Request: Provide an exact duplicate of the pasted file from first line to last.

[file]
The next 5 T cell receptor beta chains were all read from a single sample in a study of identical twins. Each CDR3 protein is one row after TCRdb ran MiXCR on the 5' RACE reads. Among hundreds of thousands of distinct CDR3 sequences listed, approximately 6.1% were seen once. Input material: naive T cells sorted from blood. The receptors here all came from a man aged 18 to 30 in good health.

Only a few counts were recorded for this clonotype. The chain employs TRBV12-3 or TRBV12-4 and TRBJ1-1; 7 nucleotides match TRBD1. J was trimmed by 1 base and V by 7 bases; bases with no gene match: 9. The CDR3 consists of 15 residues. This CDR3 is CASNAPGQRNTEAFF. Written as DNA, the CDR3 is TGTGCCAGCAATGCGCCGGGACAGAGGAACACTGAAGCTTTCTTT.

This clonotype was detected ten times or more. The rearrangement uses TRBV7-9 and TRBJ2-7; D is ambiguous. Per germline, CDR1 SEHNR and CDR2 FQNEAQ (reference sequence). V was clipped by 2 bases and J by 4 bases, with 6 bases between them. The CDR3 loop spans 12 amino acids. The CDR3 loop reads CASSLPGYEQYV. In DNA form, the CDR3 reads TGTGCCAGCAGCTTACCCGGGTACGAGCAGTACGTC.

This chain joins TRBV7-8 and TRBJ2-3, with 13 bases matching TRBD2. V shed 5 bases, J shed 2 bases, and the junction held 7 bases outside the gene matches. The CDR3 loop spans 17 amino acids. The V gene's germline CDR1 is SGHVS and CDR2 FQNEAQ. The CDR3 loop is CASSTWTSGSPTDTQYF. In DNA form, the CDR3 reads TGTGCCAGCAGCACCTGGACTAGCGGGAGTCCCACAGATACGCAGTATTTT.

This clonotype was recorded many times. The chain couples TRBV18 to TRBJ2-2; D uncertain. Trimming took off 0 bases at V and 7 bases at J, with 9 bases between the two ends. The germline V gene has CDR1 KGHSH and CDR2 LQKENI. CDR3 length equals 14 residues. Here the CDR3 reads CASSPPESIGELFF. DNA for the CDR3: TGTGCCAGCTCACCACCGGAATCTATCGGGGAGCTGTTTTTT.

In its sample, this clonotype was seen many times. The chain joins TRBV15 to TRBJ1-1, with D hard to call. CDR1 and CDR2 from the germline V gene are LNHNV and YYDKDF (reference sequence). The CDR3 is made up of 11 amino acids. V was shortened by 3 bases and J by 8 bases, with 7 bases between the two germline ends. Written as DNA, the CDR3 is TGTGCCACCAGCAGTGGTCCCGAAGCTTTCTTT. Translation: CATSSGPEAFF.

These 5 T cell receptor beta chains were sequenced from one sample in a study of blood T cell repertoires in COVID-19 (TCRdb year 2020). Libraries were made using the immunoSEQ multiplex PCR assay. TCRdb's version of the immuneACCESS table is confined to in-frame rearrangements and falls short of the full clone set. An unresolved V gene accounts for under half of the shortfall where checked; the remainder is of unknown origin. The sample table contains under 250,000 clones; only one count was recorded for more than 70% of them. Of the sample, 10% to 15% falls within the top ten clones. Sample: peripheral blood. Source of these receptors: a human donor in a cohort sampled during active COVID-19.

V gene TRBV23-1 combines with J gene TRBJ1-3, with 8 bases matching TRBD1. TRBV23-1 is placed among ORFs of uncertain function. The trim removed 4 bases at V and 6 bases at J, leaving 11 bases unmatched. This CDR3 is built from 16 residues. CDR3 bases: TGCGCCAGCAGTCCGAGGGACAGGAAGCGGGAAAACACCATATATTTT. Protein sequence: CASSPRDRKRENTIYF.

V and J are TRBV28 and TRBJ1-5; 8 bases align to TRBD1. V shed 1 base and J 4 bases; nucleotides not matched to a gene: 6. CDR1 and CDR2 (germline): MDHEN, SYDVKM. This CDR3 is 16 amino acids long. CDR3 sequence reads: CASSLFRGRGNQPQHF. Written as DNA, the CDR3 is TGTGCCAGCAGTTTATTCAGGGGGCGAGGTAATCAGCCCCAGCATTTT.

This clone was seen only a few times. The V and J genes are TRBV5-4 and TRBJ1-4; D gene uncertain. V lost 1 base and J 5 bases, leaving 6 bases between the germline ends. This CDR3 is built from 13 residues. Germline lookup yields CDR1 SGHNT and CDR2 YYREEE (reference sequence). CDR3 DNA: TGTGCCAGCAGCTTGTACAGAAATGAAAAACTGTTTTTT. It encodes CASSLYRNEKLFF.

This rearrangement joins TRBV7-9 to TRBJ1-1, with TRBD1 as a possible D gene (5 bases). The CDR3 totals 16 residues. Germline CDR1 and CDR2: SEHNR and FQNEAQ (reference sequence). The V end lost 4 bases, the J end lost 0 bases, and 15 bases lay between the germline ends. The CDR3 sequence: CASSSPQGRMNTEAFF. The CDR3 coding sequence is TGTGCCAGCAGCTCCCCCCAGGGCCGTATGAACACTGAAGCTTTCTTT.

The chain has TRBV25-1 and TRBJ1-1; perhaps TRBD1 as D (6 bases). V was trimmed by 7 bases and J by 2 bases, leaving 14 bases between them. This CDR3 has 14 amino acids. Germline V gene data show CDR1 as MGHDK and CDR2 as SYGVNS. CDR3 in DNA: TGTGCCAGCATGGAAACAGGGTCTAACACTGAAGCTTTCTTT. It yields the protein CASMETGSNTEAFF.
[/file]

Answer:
The next 5 T cell receptor beta chains were all read from a single sample in a study of identical twins. Each CDR3 protein is one row after TCRdb ran MiXCR on the 5' RACE reads. Among hundreds of thousands of distinct CDR3 sequences listed, approximately 6.1% were seen once. Input material: naive T cells sorted from blood. The receptors here all came from a man aged 18 to 30 in good health.

Only a few counts were recorded for this clonotype. The chain employs TRBV12-3 or TRBV12-4 and TRBJ1-1; 7 nucleotides match TRBD1. J was trimmed by 1 base and V by 7 bases; bases with no gene match: 9. The CDR3 consists of 15 residues. This CDR3 is CASNAPGQRNTEAFF. Written as DNA, the CDR3 is TGTGCCAGCAATGCGCCGGGACAGAGGAACACTGAAGCTTTCTTT.

This clonotype was detected ten times or more. The rearrangement uses TRBV7-9 and TRBJ2-7; D is ambiguous. Per germline, CDR1 SEHNR and CDR2 FQNEAQ (reference sequence). V was clipped by 2 bases and J by 4 bases, with 6 bases between them. The CDR3 loop spans 12 amino acids. The CDR3 loop reads CASSLPGYEQYV. In DNA form, the CDR3 reads TGTGCCAGCAGCTTACCCGGGTACGAGCAGTACGTC.

This chain joins TRBV7-8 and TRBJ2-3, with 13 bases matching TRBD2. V shed 5 bases, J shed 2 bases, and the junction held 7 bases outside the gene matches. The CDR3 loop spans 17 amino acids. The V gene's germline CDR1 is SGHVS and CDR2 FQNEAQ. The CDR3 loop is CASSTWTSGSPTDTQYF. In DNA form, the CDR3 reads TGTGCCAGCAGCACCTGGACTAGCGGGAGTCCCACAGATACGCAGTATTTT.

This clonotype was recorded many times. The chain couples TRBV18 to TRBJ2-2; D uncertain. Trimming took off 0 bases at V and 7 bases at J, with 9 bases between the two ends. The germline V gene has CDR1 KGHSH and CDR2 LQKENI. CDR3 length equals 14 residues. Here the CDR3 reads CASSPPESIGELFF. DNA for the CDR3: TGTGCCAGCTCACCACCGGAATCTATCGGGGAGCTGTTTTTT.

In its sample, this clonotype was seen many times. The chain joins TRBV15 to TRBJ1-1, with D hard to call. CDR1 and CDR2 from the germline V gene are LNHNV and YYDKDF (reference sequence). The CDR3 is made up of 11 amino acids. V was shortened by 3 bases and J by 8 bases, with 7 bases between the two germline ends. Written as DNA, the CDR3 is TGTGCCACCAGCAGTGGTCCCGAAGCTTTCTTT. Translation: CATSSGPEAFF.

These 5 T cell receptor beta chains were sequenced from one sample in a study of blood T cell repertoires in COVID-19 (TCRdb year 2020). Libraries were made using the immunoSEQ multiplex PCR assay. TCRdb's version of the immuneACCESS table is confined to in-frame rearrangements and falls short of the full clone set. An unresolved V gene accounts for under half of the shortfall where checked; the remainder is of unknown origin. The sample table contains under 250,000 clones; only one count was recorded for more than 70% of them. Of the sample, 10% to 15% falls within the top ten clones. Sample: peripheral blood. Source of these receptors: a human donor in a cohort sampled during active COVID-19.

V gene TRBV23-1 combines with J gene TRBJ1-3, with 8 bases matching TRBD1. TRBV23-1 is placed among ORFs of uncertain function. The trim removed 4 bases at V and 6 bases at J, leaving 11 bases unmatched. This CDR3 is built from 16 residues. CDR3 bases: TGCGCCAGCAGTCCGAGGGACAGGAAGCGGGAAAACACCATATATTTT. Protein sequence: CASSPRDRKRENTIYF.

V and J are TRBV28 and TRBJ1-5; 8 bases align to TRBD1. V shed 1 base and J 4 bases; nucleotides not matched to a gene: 6. CDR1 and CDR2 (germline): MDHEN, SYDVKM. This CDR3 is 16 amino acids long. CDR3 sequence reads: CASSLFRGRGNQPQHF. Written as DNA, the CDR3 is TGTGCCAGCAGTTTATTCAGGGGGCGAGGTAATCAGCCCCAGCATTTT.

This clone was seen only a few times. The V and J genes are TRBV5-4 and TRBJ1-4; D gene uncertain. V lost 1 base and J 5 bases, leaving 6 bases between the germline ends. This CDR3 is built from 13 residues. Germline lookup yields CDR1 SGHNT and CDR2 YYREEE (reference sequence). CDR3 DNA: TGTGCCAGCAGCTTGTACAGAAATGAAAAACTGTTTTTT. It encodes CASSLYRNEKLFF.

This rearrangement joins TRBV7-9 to TRBJ1-1, with TRBD1 as a possible D gene (5 bases). The CDR3 totals 16 residues. Germline CDR1 and CDR2: SEHNR and FQNEAQ (reference sequence). The V end lost 4 bases, the J end lost 0 bases, and 15 bases lay between the germline ends. The CDR3 sequence: CASSSPQGRMNTEAFF. The CDR3 coding sequence is TGTGCCAGCAGCTCCCCCCAGGGCCGTATGAACACTGAAGCTTTCTTT.

The chain has TRBV25-1 and TRBJ1-1; perhaps TRBD1 as D (6 bases). V was trimmed by 7 bases and J by 2 bases, leaving 14 bases between them. This CDR3 has 14 amino acids. Germline V gene data show CDR1 as MGHDK and CDR2 as SYGVNS. CDR3 in DNA: TGTGCCAGCATGGAAACAGGGTCTAACACTGAAGCTTTCTTT. It yields the protein CASMETGSNTEAFF.